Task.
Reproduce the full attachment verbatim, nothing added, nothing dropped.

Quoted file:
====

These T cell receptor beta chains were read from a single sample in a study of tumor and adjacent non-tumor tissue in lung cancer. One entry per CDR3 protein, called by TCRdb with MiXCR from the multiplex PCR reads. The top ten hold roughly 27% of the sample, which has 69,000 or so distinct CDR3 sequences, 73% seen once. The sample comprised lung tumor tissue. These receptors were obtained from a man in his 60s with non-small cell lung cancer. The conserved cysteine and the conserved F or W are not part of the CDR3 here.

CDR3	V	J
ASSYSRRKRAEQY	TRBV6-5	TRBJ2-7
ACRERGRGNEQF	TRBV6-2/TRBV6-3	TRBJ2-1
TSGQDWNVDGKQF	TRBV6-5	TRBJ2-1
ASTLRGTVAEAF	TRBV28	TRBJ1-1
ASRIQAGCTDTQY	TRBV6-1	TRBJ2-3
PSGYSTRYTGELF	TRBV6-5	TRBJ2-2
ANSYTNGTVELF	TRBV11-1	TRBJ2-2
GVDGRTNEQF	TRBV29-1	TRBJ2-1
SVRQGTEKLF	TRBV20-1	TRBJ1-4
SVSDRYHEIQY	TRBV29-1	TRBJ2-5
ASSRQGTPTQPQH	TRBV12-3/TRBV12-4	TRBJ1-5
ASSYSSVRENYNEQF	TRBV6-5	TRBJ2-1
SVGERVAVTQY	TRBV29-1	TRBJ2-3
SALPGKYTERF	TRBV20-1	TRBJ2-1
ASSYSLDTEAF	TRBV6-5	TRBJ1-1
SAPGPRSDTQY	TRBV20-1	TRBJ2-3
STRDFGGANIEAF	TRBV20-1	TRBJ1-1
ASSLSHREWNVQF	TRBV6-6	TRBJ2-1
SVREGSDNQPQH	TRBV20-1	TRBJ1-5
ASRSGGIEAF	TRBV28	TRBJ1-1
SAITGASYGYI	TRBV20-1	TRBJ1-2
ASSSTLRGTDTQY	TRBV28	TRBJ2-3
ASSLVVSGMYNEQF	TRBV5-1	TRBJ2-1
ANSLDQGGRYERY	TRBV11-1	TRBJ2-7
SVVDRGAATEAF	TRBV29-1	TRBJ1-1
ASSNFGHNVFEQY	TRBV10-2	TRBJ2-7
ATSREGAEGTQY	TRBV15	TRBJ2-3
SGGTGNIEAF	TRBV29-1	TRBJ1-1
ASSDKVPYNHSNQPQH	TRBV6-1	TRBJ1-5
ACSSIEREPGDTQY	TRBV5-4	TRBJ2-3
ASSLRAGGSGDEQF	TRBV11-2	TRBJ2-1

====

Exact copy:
These T cell receptor beta chains were read from a single sample in a study of tumor and adjacent non-tumor tissue in lung cancer. One entry per CDR3 protein, called by TCRdb with MiXCR from the multiplex PCR reads. The top ten hold roughly 27% of the sample, which has 69,000 or so distinct CDR3 sequences, 73% seen once. The sample comprised lung tumor tissue. These receptors were obtained from a man in his 60s with non-small cell lung cancer. The conserved cysteine and the conserved F or W are not part of the CDR3 here.

CDR3	V	J
ASSYSRRKRAEQY	TRBV6-5	TRBJ2-7
ACRERGRGNEQF	TRBV6-2/TRBV6-3	TRBJ2-1
TSGQDWNVDGKQF	TRBV6-5	TRBJ2-1
ASTLRGTVAEAF	TRBV28	TRBJ1-1
ASRIQAGCTDTQY	TRBV6-1	TRBJ2-3
PSGYSTRYTGELF	TRBV6-5	TRBJ2-2
ANSYTNGTVELF	TRBV11-1	TRBJ2-2
GVDGRTNEQF	TRBV29-1	TRBJ2-1
SVRQGTEKLF	TRBV20-1	TRBJ1-4
SVSDRYHEIQY	TRBV29-1	TRBJ2-5
ASSRQGTPTQPQH	TRBV12-3/TRBV12-4	TRBJ1-5
ASSYSSVRENYNEQF	TRBV6-5	TRBJ2-1
SVGERVAVTQY	TRBV29-1	TRBJ2-3
SALPGKYTERF	TRBV20-1	TRBJ2-1
ASSYSLDTEAF	TRBV6-5	TRBJ1-1
SAPGPRSDTQY	TRBV20-1	TRBJ2-3
STRDFGGANIEAF	TRBV20-1	TRBJ1-1
ASSLSHREWNVQF	TRBV6-6	TRBJ2-1
SVREGSDNQPQH	TRBV20-1	TRBJ1-5
ASRSGGIEAF	TRBV28	TRBJ1-1
SAITGASYGYI	TRBV20-1	TRBJ1-2
ASSSTLRGTDTQY	TRBV28	TRBJ2-3
ASSLVVSGMYNEQF	TRBV5-1	TRBJ2-1
ANSLDQGGRYERY	TRBV11-1	TRBJ2-7
SVVDRGAATEAF	TRBV29-1	TRBJ1-1
ASSNFGHNVFEQY	TRBV10-2	TRBJ2-7
ATSREGAEGTQY	TRBV15	TRBJ2-3
SGGTGNIEAF	TRBV29-1	TRBJ1-1
ASSDKVPYNHSNQPQH	TRBV6-1	TRBJ1-5
ACSSIEREPGDTQY	TRBV5-4	TRBJ2-3
ASSLRAGGSGDEQF	TRBV11-2	TRBJ2-1